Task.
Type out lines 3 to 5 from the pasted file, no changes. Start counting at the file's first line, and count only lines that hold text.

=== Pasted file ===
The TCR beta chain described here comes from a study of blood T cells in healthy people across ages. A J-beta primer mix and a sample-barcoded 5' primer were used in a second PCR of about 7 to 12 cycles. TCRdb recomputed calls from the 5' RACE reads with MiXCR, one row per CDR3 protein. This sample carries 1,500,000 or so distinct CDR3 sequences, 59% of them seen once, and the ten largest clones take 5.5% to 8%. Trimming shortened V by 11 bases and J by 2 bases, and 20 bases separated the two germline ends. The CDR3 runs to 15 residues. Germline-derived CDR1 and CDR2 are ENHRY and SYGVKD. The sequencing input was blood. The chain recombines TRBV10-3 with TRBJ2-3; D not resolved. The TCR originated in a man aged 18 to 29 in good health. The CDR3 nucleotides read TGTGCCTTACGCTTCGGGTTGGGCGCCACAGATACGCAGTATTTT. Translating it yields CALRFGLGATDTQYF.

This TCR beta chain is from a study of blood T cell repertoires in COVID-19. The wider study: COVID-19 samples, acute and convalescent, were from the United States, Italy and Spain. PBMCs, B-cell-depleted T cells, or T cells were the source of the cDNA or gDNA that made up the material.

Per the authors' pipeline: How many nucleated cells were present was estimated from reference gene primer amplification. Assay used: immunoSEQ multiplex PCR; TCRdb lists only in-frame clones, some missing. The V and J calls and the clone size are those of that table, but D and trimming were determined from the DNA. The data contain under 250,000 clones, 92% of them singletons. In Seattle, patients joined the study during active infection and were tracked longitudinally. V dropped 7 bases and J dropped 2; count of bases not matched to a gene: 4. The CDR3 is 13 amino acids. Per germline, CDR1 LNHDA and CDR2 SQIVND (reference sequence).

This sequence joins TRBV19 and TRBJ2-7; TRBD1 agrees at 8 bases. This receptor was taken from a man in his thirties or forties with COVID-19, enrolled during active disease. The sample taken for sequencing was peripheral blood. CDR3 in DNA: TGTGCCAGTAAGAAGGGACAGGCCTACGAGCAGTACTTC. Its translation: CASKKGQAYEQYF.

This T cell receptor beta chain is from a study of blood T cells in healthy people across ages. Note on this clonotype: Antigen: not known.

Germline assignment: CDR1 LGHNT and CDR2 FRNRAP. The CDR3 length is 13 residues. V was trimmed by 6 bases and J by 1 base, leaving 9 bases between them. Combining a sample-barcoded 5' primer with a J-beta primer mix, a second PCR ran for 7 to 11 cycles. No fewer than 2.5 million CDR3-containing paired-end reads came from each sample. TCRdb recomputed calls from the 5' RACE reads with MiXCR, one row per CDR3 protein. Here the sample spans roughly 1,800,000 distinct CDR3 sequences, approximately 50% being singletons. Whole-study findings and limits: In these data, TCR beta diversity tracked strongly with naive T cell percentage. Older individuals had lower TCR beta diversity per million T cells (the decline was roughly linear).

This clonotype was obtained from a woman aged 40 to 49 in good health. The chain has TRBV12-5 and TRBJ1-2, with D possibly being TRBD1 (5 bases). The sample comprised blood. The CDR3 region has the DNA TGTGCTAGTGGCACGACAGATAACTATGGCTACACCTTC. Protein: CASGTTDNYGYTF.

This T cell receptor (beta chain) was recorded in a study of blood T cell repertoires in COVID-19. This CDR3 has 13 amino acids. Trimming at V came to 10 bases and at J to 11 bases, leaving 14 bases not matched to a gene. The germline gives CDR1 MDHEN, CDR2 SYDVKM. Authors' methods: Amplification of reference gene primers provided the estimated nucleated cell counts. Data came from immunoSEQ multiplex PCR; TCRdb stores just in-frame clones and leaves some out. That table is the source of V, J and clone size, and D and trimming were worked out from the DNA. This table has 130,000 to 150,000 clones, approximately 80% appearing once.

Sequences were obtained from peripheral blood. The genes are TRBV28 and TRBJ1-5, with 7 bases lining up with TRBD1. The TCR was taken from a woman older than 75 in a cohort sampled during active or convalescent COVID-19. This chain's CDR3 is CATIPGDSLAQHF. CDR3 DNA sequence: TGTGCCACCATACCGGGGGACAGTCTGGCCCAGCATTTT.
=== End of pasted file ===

Per the authors' pipeline: How many nucleated cells were present was estimated from reference gene primer amplification. Assay used: immunoSEQ multiplex PCR; TCRdb lists only in-frame clones, some missing. The V and J calls and the clone size are those of that table, but D and trimming were determined from the DNA. The data contain under 250,000 clones, 92% of them singletons. In Seattle, patients joined the study during active infection and were tracked longitudinally. V dropped 7 bases and J dropped 2; count of bases not matched to a gene: 4. The CDR3 is 13 amino acids. Per germline, CDR1 LNHDA and CDR2 SQIVND (reference sequence).

This sequence joins TRBV19 and TRBJ2-7; TRBD1 agrees at 8 bases. This receptor was taken from a man in his thirties or forties with COVID-19, enrolled during active disease. The sample taken for sequencing was peripheral blood. CDR3 in DNA: TGTGCCAGTAAGAAGGGACAGGCCTACGAGCAGTACTTC. Its translation: CASKKGQAYEQYF.

This T cell receptor beta chain is from a study of blood T cells in healthy people across ages. Note on this clonotype: Antigen: not known.